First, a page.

Mosquito larvae occurrence and habitat characterization on urban wastewater irrigated vegetable farms in the Kumasi metropolis, Ghana

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JULY, 2016
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The risk of mosquito borne disease transmission is dependent on water-driven ecological regimes, such as the presence and persistence of favourable breeding habitats for the development of immature mosquitoes, which definitely influences vector competence. Wastewater irrigated farming systems provide food for more than 10% of the world’s population, but also tend to create hotspots for the breeding of mosquito vectors, which could lead to malaria transmission. This study investigated the occurrences and habitat characterization of mosquito larvae on urban wastewater irrigated vegetable farms in the Kumasi metropolis. Mosquito larvae were collected weekly from different sources of irrigation water and other pools from vegetable farms in the city of Kumasi in both the wet and dry seasons. At the same time, triplicate water samples were collected for microbiological and physicochemical analysis using standard methods. The collected larvae were microscopically identified using morphological keys. Overall, 9,823 mosquito larvae were collected during the eight months study period and species identified were Anopheles, Culex and Aedes. Of these, Culex species were most abundant (57.3%), followed by Anopheles species (30.5%) and the Aedes species were the least abundant (12%). A total of 139 breeding habitats, composed of ponds, streams and furrows (including foot prints and storm drains), were observed throughout the study. Furrows were the most frequent (55.4%), followed by ponds (41%) and the streams were the least frequent (3.6%). Furrows had the highest larval densities (56.41%), followed by ponds (39.5%) and the streams had the least (4%). Furrows and streams had high species evenness, 0.614 and 0.639 respectively, whereas ponds had low species evenness (0.395). Total coliforms, phosphorus, temperature, electrical conductivity (EC) and pH were the environmental determinants that were positively associated with increasing abundance of the identified larval mosquitoes. Nitrite (p=0.291) and dissolved oxygen (p=0.001) had negative association with larval abundance; and their concentrations, nitrite (0-1.4 mg/L) and DO (0.01-12.25 mg/L), favoured larval persistence and survival. The Culex species were dominant in ponds which was rich in nitrite, and had low mean total coliform concentrations (30.33×107 MPN) and high mean E. coli concentrations (3.74×107 MPN). The Anopheles and Aedes species, on the other hand, occurred largely in furrows that had moderate mean concentrations of total coliforms (48.27×107 MPN) and E. coli (3.22×107 MPN). The mosquito larvae were abundant in the wet season than the dry season, however, the difference was significant for Culex (p=0.000), but not for Anopheles (p=0.874) and Aedes (p=0.093). There were no significant differences in the occurrence and abundance of the breeding habitats in the rainy and dry seasons (p=0.089). The high abundance of larval mosquitoes and the favourable levels of microbial and physicochemical parameters suggest that the epidemiological importance of urban irrigated vegetable farms may be the provision of increased numbers of favourable larval habitats, as well as oviposition sites for the adult female mosquitoes. There is therefore a probable high risk of malaria transmission in the city of Kumasi due to the significant contribution of larval mosquitoes to the production of competent adult mosquito populations.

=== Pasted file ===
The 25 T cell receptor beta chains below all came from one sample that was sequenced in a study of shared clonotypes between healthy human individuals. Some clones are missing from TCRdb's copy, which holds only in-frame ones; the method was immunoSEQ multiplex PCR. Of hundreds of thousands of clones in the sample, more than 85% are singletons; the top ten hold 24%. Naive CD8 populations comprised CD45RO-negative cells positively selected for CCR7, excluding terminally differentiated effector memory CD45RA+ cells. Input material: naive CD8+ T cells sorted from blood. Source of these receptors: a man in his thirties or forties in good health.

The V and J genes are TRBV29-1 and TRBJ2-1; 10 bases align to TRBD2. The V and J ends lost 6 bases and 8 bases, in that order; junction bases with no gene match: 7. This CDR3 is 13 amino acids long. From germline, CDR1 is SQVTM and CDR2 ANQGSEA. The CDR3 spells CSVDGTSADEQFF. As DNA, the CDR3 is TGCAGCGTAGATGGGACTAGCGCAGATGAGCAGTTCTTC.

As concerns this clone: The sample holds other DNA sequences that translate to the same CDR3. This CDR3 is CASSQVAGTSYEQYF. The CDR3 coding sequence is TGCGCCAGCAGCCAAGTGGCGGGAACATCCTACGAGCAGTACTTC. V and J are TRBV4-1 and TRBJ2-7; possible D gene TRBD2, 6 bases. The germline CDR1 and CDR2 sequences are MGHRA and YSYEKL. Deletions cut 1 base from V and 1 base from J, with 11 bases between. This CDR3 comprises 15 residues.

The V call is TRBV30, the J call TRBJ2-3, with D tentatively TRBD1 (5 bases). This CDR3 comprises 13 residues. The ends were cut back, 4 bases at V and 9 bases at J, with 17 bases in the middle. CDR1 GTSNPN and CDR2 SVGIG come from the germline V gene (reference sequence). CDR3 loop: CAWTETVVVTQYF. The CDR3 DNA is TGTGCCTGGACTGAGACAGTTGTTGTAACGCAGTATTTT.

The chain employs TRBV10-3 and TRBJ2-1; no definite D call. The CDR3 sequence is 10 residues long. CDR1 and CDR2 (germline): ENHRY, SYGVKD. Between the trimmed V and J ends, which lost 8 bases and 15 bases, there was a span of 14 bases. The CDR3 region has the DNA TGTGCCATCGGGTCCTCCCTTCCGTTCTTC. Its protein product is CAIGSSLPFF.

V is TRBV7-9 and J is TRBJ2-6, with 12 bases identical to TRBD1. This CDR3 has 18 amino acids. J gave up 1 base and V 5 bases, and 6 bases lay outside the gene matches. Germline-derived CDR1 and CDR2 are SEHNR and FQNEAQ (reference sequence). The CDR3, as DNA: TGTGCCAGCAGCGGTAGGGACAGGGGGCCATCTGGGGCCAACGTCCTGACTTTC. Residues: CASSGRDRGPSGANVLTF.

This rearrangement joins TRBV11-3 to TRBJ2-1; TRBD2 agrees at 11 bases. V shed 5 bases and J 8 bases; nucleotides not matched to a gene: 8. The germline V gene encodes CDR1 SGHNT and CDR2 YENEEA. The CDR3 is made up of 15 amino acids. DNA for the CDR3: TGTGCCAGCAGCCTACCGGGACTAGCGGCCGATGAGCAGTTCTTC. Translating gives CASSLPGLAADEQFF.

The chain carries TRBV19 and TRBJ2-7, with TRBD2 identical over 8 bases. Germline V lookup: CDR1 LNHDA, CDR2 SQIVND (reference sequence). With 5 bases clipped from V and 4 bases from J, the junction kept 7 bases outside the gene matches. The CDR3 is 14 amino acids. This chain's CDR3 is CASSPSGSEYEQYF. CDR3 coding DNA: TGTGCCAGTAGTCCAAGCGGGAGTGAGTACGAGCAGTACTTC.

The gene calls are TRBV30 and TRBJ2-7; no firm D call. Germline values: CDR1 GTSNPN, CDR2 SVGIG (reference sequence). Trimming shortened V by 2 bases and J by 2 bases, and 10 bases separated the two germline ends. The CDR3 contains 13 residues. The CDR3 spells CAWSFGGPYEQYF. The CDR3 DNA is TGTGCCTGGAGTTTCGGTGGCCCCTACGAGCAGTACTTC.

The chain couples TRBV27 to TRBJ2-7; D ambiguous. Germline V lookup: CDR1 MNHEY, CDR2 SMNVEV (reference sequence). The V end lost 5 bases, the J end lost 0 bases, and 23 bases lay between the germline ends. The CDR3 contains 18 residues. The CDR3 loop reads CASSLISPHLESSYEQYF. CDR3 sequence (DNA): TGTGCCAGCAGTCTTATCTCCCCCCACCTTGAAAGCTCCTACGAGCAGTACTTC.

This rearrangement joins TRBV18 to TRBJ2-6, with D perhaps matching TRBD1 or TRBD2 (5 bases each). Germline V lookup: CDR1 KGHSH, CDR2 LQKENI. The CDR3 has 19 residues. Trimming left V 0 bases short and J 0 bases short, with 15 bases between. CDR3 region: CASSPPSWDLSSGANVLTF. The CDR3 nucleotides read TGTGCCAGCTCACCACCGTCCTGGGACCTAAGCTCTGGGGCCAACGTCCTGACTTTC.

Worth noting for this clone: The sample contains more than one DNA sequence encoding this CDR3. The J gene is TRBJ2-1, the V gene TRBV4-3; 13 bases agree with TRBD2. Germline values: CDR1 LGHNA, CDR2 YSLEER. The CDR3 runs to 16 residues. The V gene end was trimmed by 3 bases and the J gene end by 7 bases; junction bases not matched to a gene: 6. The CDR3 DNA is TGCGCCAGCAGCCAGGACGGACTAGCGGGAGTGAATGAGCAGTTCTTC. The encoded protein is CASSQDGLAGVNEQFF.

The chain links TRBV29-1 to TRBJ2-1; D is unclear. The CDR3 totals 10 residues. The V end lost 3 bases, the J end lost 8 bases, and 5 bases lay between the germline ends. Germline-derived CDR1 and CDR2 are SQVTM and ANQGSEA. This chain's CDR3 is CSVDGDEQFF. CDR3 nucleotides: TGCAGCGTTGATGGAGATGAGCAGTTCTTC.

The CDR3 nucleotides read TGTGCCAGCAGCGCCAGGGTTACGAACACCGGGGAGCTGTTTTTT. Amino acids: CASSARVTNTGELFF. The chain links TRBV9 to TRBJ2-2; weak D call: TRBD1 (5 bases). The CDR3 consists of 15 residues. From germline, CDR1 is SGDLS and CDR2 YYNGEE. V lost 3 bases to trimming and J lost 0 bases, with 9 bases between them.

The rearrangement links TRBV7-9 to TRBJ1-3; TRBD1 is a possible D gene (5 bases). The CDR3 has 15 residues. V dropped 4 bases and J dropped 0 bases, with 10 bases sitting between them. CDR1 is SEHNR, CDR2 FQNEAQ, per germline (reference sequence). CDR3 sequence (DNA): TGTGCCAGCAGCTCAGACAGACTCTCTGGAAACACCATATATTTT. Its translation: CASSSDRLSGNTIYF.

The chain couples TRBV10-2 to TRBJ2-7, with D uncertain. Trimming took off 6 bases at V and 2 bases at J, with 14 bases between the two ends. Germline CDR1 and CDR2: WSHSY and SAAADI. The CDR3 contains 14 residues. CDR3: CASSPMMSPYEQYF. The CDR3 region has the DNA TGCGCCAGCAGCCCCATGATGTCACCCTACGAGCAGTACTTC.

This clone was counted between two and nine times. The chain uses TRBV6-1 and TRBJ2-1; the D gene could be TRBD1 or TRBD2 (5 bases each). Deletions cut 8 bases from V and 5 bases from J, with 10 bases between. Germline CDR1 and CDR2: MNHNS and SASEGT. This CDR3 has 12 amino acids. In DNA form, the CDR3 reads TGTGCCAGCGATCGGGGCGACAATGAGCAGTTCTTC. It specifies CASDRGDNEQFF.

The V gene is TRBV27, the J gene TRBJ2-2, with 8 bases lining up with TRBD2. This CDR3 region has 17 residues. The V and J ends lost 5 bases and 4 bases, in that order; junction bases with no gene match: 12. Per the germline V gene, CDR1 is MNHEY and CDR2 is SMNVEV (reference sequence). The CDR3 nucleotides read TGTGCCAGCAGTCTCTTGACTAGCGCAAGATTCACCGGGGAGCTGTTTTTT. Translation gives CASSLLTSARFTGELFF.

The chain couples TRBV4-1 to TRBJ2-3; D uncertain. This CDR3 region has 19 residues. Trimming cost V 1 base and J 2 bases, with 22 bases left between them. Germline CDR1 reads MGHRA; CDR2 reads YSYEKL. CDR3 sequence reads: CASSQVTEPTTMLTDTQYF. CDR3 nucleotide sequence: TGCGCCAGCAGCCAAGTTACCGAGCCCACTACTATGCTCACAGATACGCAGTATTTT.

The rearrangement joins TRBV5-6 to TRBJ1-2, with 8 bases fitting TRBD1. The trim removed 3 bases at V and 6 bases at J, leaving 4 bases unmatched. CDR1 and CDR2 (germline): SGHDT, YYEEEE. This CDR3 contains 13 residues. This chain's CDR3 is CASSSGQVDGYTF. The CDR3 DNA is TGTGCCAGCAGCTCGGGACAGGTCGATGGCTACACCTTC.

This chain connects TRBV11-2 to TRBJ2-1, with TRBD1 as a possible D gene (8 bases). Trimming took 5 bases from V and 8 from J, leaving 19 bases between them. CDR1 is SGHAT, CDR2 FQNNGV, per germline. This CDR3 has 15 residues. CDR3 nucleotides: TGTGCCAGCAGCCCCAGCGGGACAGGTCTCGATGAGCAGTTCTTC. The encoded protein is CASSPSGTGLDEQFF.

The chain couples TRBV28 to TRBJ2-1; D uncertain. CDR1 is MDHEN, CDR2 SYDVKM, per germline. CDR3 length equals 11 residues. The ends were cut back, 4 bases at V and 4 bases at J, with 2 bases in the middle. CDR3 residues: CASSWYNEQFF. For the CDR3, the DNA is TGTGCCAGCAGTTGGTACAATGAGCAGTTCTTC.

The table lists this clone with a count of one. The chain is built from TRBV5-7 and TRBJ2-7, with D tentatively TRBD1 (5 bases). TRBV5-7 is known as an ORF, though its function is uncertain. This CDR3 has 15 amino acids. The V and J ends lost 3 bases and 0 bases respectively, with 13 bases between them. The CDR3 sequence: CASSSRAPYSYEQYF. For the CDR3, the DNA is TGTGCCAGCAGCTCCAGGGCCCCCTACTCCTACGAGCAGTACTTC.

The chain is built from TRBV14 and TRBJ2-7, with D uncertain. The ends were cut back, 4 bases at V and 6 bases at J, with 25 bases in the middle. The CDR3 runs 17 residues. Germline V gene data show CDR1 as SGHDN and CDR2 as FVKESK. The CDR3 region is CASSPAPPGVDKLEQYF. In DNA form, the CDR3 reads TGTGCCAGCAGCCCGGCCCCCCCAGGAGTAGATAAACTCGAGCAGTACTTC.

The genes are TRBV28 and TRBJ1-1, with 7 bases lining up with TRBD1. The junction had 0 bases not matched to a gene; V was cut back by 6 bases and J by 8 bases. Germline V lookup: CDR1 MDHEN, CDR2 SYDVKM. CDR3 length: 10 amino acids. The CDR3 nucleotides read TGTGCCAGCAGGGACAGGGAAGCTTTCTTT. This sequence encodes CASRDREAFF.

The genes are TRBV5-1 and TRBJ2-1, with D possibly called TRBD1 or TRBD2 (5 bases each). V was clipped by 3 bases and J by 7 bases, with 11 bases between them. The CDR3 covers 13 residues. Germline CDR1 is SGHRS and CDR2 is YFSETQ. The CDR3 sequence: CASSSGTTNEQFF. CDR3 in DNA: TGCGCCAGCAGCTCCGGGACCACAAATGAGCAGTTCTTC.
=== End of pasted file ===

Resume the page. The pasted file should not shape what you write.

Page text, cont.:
A thesis submitted to the Department of Theoretical and Applied Biology, College of Science, Kwame Nkrumah University of Science and Technology, in partial fulfilment of the requirements for the degree of Master of Philosophy (Parasitology)